Sold Out Politics Online Conference Gets Back to Basics

If the expected turnout at tomorrow's Politics Online Conference at George Washington University in Washington, D.C. is any indication, the political world has officially acknowledged the Web. Now that politics and the Internet are becoming allies, says conference coordinator Matthew Zablud: "It's made a big difference in terms of our event."

At 300, the number of seats filled may seem insignificant, but it's nearly double last year's attendance. In fact, this is the first year in its history that the event has sold out. Hosted by the University's Graduate School of Political Management's Institute for Politics, Democracy and the Internet, the 11th Politics Online Conference will convene pollsters, Internet marketers, political consultants, and advocacy groups to discuss how the Internet is affecting political campaigns.

The event's 86 speakers run the gamut, and include Thomas Matzzie, online mobilization manager of the AFL-CIO and Nick Nyhan, president and founder of marketing research firm Dynamic Logic, as well as Joe Trippi, the former campaign manager of Dean for America, who will go toe-to-toe with Ken Mehlman, campaign manager for Bush-Cheney'04 during a luncheon keynote address. Food fight, anyone?

This time, the marketing-speak that dominates most Web-related trade shows has been translated for the benefit of native politics speakers. Topics to be covered include online campaign management and fund raising, political spam, base mobilization, and yes, CRM (Constituent Relationship Management).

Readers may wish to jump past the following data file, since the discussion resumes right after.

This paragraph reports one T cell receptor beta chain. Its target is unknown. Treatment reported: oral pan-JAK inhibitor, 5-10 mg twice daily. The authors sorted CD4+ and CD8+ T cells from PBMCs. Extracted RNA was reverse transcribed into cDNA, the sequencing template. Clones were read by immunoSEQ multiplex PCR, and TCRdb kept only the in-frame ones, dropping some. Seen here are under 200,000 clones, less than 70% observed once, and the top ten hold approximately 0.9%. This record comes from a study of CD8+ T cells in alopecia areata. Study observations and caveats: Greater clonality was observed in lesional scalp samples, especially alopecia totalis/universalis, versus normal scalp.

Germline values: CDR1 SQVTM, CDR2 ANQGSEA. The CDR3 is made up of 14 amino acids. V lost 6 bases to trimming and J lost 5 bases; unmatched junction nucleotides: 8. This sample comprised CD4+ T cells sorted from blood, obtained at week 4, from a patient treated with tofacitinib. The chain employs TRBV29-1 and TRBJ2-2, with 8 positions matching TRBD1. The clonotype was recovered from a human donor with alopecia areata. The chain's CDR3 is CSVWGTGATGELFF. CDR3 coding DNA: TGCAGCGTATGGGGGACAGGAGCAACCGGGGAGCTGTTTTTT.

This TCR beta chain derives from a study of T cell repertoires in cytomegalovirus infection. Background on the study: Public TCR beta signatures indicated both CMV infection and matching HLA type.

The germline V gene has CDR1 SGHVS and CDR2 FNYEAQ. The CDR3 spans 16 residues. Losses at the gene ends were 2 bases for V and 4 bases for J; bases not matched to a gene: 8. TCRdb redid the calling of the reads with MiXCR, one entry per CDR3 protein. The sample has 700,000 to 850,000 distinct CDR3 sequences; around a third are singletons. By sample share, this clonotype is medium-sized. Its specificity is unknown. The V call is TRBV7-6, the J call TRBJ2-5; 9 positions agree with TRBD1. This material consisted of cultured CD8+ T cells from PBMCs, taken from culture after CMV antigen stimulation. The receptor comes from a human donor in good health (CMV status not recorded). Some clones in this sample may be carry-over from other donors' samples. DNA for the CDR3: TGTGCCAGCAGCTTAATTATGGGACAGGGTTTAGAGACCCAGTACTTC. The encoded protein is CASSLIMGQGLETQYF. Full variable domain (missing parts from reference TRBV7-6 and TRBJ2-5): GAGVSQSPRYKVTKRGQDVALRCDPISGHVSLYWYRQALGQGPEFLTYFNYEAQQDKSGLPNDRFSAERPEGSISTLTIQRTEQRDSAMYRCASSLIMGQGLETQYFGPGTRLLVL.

"We're so used to talking to ourselves, but we're preaching to the choir," argues Michael Bassik, speaker at the conference's Dispelling Myths: The Effectiveness of Online Political Advertising session. "We should be speaking in terms that people who aren't in the online ad business will understand."

Since leaving his media strategy post at America Online, Bassik, now VP of Internet advertising at political communications firm Malchow Schlackman Hoppey and Cooper, has dispelled a few myths of his own. He believes that the sales side of the industry should stop focusing on things like the diminishing marginal returns of TV and stop threatening political advertisers with "doomsday scenarios" to promote spending online. "That's not getting through," he contends. Instead, "Let's be more comparative and show them how the Internet is like TV and like direct marketing," Bassik explains. "Plus, we should be highlighting the Internet's greater accountability which helps it stand out."

Relating online advertising to television advertising also makes sense to Rand Ragusa, president of political campaign management agency Voter Interactive. He'll be speaking at the conference's Online Advertising: How to Make It Work For Your Campaign session. "I'm going to talk about the importance of good creative," says Ragusa, who believes that having "that wow factor" is as important online as it is in TV.

Email will also be a hot topic, Ragusa predicts. Political campaign people "realize that there's a direct correlation between the number of email addresses and how much money they can raise," he observes. Now, online political campaign novices must realize the nuances of using communications tools such as email. "By sending emails too often, they'll dilute the message and open rates will go down," notes Ragusa, adding: "I hope there's a discussion about frequency."

Perhaps it's a good thing that this year's conference features an entire session track dedicated to the basics. If anything, the event represents a more genuine understanding among Web folks of what it will take for politicos to truly grasp interactive media. While the primary season opened many eyes to the possibilities, it's still time for baby steps. "We're not even at the stage to discuss what works and what doesn't," contends Bassik. "This is going to be about the basics."